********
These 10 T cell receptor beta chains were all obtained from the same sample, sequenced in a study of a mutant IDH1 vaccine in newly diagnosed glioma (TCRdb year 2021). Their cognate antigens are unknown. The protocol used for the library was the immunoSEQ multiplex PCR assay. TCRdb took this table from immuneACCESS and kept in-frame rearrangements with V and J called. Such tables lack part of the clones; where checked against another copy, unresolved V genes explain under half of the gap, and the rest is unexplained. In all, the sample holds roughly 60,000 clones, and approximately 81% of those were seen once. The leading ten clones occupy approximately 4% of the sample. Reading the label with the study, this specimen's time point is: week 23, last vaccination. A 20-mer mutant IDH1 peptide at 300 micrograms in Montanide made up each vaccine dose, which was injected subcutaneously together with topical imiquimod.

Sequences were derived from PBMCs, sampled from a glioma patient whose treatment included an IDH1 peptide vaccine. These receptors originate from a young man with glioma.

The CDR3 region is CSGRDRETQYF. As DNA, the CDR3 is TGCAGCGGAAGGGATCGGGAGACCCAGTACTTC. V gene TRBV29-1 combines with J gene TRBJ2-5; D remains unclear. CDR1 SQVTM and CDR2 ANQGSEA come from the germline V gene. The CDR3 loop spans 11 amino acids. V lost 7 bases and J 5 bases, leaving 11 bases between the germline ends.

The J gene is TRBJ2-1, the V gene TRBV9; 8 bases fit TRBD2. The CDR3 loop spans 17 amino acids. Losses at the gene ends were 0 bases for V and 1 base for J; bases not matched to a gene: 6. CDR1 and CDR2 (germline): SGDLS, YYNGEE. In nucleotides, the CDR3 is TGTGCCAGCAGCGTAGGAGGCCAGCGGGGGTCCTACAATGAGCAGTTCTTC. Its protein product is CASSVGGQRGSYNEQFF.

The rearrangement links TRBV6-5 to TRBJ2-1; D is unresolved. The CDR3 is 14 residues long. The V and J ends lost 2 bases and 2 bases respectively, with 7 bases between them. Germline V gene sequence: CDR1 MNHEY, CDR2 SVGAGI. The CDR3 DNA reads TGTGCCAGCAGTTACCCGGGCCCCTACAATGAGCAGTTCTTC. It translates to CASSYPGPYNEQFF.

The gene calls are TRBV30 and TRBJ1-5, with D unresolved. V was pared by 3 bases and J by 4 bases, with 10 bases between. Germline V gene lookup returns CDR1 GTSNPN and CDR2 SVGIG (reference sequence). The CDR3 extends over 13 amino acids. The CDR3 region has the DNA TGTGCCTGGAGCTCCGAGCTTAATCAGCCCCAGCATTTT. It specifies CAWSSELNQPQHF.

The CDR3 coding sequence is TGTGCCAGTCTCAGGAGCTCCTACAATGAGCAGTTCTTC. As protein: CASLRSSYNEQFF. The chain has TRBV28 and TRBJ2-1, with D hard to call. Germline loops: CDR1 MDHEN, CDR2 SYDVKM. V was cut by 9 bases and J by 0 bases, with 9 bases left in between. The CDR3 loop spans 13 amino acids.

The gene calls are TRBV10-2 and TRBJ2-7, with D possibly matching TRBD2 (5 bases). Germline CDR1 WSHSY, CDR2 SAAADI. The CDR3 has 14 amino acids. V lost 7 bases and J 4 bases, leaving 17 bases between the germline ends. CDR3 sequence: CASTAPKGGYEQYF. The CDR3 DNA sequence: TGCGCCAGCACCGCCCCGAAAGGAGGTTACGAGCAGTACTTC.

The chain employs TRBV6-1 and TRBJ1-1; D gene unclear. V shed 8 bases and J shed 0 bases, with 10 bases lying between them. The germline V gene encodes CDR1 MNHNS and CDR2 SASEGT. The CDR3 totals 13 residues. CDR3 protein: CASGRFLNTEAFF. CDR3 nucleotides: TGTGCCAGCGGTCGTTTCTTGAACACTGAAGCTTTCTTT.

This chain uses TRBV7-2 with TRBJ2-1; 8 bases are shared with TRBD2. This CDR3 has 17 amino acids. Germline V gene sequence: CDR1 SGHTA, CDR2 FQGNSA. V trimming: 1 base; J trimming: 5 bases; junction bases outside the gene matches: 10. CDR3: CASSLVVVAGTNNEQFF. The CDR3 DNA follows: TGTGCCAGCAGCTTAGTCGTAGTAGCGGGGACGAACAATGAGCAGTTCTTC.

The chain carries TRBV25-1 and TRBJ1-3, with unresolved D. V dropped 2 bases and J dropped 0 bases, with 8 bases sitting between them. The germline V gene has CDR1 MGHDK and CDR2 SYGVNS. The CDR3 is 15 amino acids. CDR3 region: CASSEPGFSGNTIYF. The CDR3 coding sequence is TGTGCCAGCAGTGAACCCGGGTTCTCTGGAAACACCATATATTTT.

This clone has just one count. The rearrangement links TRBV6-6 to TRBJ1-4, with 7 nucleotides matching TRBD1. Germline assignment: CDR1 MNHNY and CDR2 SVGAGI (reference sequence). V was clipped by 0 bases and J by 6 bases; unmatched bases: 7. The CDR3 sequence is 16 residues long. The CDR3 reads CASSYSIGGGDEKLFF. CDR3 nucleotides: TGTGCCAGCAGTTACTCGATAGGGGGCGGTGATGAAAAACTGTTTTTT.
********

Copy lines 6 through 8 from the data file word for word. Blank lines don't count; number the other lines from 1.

The gene calls are TRBV30 and TRBJ1-5, with D unresolved. V was pared by 3 bases and J by 4 bases, with 10 bases between. Germline V gene lookup returns CDR1 GTSNPN and CDR2 SVGIG (reference sequence). The CDR3 extends over 13 amino acids. The CDR3 region has the DNA TGTGCCTGGAGCTCCGAGCTTAATCAGCCCCAGCATTTT. It specifies CAWSSELNQPQHF.

The CDR3 coding sequence is TGTGCCAGTCTCAGGAGCTCCTACAATGAGCAGTTCTTC. As protein: CASLRSSYNEQFF. The chain has TRBV28 and TRBJ2-1, with D hard to call. Germline loops: CDR1 MDHEN, CDR2 SYDVKM. V was cut by 9 bases and J by 0 bases, with 9 bases left in between. The CDR3 loop spans 13 amino acids.

The gene calls are TRBV10-2 and TRBJ2-7, with D possibly matching TRBD2 (5 bases). Germline CDR1 WSHSY, CDR2 SAAADI. The CDR3 has 14 amino acids. V lost 7 bases and J 4 bases, leaving 17 bases between the germline ends. CDR3 sequence: CASTAPKGGYEQYF. The CDR3 DNA sequence: TGCGCCAGCACCGCCCCGAAAGGAGGTTACGAGCAGTACTTC.